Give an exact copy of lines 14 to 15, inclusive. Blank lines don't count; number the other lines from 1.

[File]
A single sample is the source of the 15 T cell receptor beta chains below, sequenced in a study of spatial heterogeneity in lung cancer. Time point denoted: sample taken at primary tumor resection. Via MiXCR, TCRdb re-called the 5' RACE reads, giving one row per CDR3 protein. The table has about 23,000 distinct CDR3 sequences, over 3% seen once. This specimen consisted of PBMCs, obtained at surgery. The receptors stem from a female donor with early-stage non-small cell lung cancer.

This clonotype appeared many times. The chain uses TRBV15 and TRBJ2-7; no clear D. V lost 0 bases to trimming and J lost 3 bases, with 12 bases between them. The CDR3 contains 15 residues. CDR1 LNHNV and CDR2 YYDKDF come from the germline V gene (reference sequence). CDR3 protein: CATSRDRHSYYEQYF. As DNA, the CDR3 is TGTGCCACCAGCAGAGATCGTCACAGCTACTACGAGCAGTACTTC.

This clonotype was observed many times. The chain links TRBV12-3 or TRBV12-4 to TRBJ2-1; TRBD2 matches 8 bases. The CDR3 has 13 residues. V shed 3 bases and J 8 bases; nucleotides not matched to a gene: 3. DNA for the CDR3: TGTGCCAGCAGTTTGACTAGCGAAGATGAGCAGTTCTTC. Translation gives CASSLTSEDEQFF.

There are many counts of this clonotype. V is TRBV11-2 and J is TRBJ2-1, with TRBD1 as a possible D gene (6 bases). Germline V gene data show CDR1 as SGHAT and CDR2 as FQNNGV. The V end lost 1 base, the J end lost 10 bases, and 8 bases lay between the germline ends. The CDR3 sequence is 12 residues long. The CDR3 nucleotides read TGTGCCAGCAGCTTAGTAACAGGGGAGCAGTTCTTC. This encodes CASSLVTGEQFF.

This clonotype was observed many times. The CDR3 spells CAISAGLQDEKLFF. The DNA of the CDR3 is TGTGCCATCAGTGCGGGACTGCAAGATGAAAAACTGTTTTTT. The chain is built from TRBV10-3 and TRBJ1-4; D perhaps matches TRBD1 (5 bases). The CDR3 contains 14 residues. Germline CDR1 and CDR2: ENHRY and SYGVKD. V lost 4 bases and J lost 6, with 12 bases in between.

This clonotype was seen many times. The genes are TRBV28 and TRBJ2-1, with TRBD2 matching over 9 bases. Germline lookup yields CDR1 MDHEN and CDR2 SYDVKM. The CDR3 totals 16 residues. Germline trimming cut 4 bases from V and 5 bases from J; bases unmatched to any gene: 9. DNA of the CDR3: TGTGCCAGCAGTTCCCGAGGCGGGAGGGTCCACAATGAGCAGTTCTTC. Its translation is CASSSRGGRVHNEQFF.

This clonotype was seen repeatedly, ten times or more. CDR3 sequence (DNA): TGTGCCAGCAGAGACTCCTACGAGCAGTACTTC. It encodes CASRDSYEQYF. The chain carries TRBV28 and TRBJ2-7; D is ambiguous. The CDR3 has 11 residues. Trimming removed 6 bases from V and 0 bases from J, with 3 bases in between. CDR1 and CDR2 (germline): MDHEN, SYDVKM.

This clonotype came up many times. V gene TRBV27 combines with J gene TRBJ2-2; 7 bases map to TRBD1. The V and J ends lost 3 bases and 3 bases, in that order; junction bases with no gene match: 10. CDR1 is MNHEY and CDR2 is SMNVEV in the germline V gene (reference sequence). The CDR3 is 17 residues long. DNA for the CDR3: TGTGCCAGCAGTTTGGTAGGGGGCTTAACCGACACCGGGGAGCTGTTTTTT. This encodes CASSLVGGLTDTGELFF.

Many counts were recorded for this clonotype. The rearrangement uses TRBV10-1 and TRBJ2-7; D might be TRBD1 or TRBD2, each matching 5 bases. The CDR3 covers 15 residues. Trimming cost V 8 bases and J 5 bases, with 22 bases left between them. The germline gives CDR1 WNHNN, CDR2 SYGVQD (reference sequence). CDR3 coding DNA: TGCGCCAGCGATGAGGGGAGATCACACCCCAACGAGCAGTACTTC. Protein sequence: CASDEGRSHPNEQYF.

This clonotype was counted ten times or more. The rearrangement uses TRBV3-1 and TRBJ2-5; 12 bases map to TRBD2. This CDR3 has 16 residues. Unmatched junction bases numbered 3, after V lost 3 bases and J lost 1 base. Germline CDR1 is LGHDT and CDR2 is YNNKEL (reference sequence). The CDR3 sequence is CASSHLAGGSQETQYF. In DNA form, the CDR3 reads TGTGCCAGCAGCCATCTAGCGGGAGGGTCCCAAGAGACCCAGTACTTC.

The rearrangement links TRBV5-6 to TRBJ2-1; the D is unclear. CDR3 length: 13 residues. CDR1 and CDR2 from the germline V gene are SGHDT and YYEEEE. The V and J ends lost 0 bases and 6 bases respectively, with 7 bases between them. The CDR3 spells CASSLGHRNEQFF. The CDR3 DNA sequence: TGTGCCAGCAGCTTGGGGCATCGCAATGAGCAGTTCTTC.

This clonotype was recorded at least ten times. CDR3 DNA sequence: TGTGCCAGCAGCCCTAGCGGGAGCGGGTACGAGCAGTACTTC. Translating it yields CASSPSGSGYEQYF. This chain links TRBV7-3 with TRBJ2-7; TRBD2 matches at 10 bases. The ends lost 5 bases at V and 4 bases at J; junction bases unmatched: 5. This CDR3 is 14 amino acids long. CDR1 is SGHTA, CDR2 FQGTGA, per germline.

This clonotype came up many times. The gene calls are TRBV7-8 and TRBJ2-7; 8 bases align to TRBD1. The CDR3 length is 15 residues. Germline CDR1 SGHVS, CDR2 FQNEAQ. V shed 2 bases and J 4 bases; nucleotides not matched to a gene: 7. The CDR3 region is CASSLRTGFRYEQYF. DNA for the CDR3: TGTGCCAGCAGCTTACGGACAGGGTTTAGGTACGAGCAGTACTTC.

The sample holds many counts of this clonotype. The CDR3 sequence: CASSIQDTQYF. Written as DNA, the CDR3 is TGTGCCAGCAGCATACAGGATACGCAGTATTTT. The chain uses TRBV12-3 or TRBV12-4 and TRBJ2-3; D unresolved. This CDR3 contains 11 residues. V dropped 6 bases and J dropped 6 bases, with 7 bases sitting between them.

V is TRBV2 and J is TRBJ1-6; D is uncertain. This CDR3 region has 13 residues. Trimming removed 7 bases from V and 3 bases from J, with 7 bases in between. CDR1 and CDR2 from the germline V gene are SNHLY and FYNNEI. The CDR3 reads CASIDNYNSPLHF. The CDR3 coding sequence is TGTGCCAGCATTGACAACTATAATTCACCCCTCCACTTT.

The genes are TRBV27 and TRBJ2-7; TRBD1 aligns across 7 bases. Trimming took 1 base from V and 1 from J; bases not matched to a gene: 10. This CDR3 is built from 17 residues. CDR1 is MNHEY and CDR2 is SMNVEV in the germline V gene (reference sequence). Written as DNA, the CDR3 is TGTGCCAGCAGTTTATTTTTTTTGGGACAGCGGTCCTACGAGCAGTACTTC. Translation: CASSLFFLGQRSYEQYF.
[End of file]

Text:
The sample holds many counts of this clonotype. The CDR3 sequence: CASSIQDTQYF. Written as DNA, the CDR3 is TGTGCCAGCAGCATACAGGATACGCAGTATTTT. The chain uses TRBV12-3 or TRBV12-4 and TRBJ2-3; D unresolved. This CDR3 contains 11 residues. V dropped 6 bases and J dropped 6 bases, with 7 bases sitting between them.

V is TRBV2 and J is TRBJ1-6; D is uncertain. This CDR3 region has 13 residues. Trimming removed 7 bases from V and 3 bases from J, with 7 bases in between. CDR1 and CDR2 from the germline V gene are SNHLY and FYNNEI. The CDR3 reads CASIDNYNSPLHF. The CDR3 coding sequence is TGTGCCAGCATTGACAACTATAATTCACCCCTCCACTTT.